In the example sketch, because the top lines 3 and 7 are aligned with each other, a collinear relation will be added by the Fully Define Sketch tool if the relation is enabled. See the example images below. 

Turn on relations when using fully define sketch in SOLIDWORKS

Figure 7: With relations turned on, a single vertical dimension controls both lines 3 and 7 at the top, and a collinear relation is added between the lines.

Turn off relations when using fully define sketch in SOLIDWORKS

Figure 8: With relations turned off, two vertical dimensions are added, one for line 3 and one for line 7, so they can/must be controlled independently.

Note that relations will only be added by the Fully Define Sketch tool if the entities are already in the proper position. In this example the lines were already collinear (because of their initial snapping with inference lines), so a collinear relation could be added. These alignments can be achieved by using the blue inference lines to snap sketch geometry to the proper position while sketching.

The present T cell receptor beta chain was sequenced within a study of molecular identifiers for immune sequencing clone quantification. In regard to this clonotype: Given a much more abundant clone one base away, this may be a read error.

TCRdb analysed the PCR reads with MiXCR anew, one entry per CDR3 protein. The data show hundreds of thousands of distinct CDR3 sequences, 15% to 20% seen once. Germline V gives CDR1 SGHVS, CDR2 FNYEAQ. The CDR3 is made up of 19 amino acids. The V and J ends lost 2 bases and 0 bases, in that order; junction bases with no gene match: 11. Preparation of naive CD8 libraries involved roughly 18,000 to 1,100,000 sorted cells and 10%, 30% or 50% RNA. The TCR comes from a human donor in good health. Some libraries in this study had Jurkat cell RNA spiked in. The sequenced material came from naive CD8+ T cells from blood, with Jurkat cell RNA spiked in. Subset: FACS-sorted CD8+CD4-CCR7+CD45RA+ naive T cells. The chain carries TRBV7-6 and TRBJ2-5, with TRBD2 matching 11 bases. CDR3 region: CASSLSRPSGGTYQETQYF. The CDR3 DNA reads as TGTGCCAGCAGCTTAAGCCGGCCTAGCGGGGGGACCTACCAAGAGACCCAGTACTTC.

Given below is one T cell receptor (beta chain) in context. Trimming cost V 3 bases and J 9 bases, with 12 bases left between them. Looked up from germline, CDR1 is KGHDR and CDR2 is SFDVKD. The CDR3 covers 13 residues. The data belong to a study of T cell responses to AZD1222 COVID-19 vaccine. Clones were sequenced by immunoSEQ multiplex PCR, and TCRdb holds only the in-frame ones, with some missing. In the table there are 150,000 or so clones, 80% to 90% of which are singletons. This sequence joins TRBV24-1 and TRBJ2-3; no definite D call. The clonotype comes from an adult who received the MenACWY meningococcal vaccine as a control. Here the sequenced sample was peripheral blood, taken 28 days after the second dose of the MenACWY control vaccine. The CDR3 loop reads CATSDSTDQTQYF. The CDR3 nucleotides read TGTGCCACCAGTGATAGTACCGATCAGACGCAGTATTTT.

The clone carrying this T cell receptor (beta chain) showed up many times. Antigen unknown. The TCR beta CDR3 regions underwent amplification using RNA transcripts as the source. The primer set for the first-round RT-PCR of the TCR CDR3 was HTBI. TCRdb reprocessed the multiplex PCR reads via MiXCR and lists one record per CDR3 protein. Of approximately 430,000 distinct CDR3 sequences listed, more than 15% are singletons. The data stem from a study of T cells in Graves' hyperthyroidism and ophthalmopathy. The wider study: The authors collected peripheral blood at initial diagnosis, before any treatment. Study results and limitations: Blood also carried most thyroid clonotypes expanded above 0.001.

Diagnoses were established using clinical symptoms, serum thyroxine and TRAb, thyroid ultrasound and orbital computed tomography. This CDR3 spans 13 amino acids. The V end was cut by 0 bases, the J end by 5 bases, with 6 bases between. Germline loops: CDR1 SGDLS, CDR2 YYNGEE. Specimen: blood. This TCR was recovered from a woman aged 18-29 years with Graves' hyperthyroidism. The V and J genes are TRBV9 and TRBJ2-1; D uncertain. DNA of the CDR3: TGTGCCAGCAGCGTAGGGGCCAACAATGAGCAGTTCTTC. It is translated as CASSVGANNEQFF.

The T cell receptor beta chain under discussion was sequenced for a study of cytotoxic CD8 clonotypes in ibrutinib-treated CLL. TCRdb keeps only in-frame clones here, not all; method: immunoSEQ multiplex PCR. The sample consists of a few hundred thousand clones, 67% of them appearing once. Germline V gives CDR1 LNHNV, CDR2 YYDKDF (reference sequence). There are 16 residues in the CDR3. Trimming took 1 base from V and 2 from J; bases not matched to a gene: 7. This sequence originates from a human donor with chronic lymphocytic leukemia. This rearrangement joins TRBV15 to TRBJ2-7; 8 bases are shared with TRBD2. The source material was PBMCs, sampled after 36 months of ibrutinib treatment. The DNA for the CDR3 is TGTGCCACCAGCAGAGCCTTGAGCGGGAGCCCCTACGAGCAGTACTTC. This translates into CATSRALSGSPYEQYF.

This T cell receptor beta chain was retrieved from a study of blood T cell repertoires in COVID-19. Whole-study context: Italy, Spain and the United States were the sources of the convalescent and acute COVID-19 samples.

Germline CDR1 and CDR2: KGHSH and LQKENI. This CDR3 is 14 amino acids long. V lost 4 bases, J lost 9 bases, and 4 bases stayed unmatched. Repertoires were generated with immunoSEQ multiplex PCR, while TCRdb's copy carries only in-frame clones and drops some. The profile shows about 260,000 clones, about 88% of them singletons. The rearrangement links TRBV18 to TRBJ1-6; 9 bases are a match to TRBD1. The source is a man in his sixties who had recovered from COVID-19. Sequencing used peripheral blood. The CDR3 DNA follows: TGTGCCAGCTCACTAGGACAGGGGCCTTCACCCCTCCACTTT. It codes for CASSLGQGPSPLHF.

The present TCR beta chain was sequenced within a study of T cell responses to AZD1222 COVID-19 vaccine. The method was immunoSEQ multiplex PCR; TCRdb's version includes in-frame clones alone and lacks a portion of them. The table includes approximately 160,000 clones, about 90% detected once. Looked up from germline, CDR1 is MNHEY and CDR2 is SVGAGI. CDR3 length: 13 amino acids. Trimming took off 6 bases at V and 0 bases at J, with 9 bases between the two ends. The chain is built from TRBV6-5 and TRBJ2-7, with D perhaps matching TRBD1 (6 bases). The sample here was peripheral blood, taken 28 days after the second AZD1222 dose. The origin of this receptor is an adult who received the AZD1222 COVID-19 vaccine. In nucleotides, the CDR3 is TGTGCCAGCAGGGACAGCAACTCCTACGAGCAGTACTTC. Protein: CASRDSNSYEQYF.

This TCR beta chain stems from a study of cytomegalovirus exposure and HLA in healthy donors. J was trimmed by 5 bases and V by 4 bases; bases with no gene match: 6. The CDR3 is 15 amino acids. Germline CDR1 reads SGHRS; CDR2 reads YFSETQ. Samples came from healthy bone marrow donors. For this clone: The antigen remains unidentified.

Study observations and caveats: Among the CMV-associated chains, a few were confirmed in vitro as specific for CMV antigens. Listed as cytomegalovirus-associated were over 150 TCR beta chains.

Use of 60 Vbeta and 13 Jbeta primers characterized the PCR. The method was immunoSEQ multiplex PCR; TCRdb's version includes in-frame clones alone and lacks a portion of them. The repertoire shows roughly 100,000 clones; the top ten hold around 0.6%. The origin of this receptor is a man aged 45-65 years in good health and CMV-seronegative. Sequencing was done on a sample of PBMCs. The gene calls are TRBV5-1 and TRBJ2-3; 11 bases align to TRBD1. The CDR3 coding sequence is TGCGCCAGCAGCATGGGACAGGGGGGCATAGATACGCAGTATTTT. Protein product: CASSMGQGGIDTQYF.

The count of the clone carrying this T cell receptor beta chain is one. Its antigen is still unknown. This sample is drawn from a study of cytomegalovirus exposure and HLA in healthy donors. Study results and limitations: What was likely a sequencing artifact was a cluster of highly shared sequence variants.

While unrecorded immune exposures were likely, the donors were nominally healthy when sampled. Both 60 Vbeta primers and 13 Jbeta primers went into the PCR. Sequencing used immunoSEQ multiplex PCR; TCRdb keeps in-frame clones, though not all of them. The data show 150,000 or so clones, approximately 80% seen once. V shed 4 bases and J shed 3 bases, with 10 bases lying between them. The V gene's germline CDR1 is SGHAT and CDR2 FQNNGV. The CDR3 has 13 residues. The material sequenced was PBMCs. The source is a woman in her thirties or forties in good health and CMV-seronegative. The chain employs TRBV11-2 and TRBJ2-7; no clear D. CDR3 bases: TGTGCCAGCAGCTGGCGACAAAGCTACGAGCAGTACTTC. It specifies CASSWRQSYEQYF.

Dimensions 

Dimensions panel in SOLIDWORKS

Last is the dimension section. The scheme can be selected in the horizontal and vertical directions as either chain, baseline, or ordinate. See the pictures below for examples of each scheme. 

Chain Dimensioning Scheme  

Chain dimensioning scheme in SOLIDWORKS

Figure 9: The chain dimensioning scheme. Note that the last (rightmost for horizontal dimensions, or topmost for vertical dimensions) dimension will appear as an overall length instead of a chain. (The 156.17 horizontal dimension or the 78.60 vertical dim

Baseline Dimensioning Scheme  

Baseline dimensioning scheme in SOLIDWORKS

Figure 10: The baseline dimensioning scheme. A separate dimension is inserted and automatically arranged from the datum (the origin in this case) to each entity.